The Coal River, which joins the Kanawha River at St. Albans, forks into two large tributaries 19 miles above its mouth. The main or east branch, the Big Coal River, itself forks about 40 miles farther upstream into its major tributaries, Marsh and Clear forks. The river’s west branch, known as the Little Coal, extends southward for about 20 miles to Madison, where it splits into its main tributaries, Spruce and Pond forks. Well-named, the Coal River system drains a large section of the southern coalfields.
Most likely, the Coal River was discovered by John Peter Salling in 1742, and named by him for the coal outcroppings he saw in the area. Alternatively, the river may have been named for himself by Samuel Cole, one of a group returning from Andrew Lewis’s ill-fated Big Sandy expedition in 1756.
The triangular-shaped Coal River basin covers about 900 square miles, including almost all of Boone County and parts of Kanawha, Raleigh, Lincoln, Logan, and Putnam counties. The watershed is roughly 20 miles wide at its broadest and about 50 miles long at its longest. From St. Albans, about 13 miles west of Charleston, the Coal and its tributaries extend southeast to the Beckley area and south toward Logan. The Coal River basin was richly endowed with natural resources, especially coal and timber. In the 1850s, the Coal River Navigation Company built eight locks and dams on the Coal as far as Peytona, to ship bargeloads of high-quality cannel coal, which was used to make coal oil. Millions of bushels of cannel coal were removed from 1867 to 1881. Later, the river was used to float logs to St. Albans sawmills, and in 1889 cribs and booms were strategically located to direct the logs into the river’s main channel. By 1905, the railroad had taken over the removal of timber from the Coal River region. As the woods were timbered out and logging declined, bituminous coal mining quickly replaced it. Today, railroads extend to the tributaries of both branches, and coal production from the area remains high.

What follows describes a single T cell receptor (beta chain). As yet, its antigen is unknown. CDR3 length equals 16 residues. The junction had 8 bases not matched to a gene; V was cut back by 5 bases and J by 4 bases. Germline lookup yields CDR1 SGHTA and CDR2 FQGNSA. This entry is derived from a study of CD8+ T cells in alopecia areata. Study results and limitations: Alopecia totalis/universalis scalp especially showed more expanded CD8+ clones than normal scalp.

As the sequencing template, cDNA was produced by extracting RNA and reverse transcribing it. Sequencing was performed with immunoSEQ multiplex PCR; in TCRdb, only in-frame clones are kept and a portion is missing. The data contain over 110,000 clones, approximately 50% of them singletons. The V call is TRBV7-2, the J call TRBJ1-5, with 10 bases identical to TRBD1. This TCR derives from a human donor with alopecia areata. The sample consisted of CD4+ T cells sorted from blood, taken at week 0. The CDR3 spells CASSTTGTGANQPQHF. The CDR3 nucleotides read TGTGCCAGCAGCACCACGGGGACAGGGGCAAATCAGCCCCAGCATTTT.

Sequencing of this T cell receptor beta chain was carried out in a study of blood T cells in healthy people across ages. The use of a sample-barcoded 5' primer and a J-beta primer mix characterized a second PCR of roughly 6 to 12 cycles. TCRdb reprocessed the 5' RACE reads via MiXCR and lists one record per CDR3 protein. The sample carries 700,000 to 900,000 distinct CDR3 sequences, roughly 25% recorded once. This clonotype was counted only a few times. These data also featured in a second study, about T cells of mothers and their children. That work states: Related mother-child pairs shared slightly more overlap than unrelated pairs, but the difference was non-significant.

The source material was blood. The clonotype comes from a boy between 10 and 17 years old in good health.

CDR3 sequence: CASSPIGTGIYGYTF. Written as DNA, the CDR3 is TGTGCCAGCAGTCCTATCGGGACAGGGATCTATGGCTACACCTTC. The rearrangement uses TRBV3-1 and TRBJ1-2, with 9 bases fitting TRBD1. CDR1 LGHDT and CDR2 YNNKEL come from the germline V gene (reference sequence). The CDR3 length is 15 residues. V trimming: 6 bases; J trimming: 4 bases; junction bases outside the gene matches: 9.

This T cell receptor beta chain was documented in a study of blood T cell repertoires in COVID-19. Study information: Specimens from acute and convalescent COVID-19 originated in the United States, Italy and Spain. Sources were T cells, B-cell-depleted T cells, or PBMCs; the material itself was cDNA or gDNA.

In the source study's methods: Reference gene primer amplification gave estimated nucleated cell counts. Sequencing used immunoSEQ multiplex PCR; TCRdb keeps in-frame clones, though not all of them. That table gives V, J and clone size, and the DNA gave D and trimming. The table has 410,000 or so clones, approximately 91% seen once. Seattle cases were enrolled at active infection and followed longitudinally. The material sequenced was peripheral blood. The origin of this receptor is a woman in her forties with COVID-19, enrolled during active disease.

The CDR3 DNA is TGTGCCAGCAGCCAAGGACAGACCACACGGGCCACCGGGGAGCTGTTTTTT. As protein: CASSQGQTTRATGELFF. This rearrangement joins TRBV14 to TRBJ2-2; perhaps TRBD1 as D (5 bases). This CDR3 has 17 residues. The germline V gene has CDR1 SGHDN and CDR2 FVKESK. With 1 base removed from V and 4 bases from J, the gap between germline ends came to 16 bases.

In the early 20th century the Coal River was used extensively for recreation. Two river beaches, one at Upper Falls and one at Lower Falls, remained popular for much of the century. However, coal mine pollution increasingly interfered with enjoyment of the river by bathers. As coalfield streams were cleaned up late in the century, the Coal became popular with canoeists and fishermen.
Written by William H. Dean
Dean, William H. Steamboat Whistles on the Coal. West Virginia History, (July 1971).
Dean, William H. When Steamboats Plied the Coal. St. Albans History. Marceline, MO: Walsworth Pub., 1993.
West Virginia Division of Natural Resources, Division of Water Resources. Comprehensive Survey of the Coal River Basin. 1978.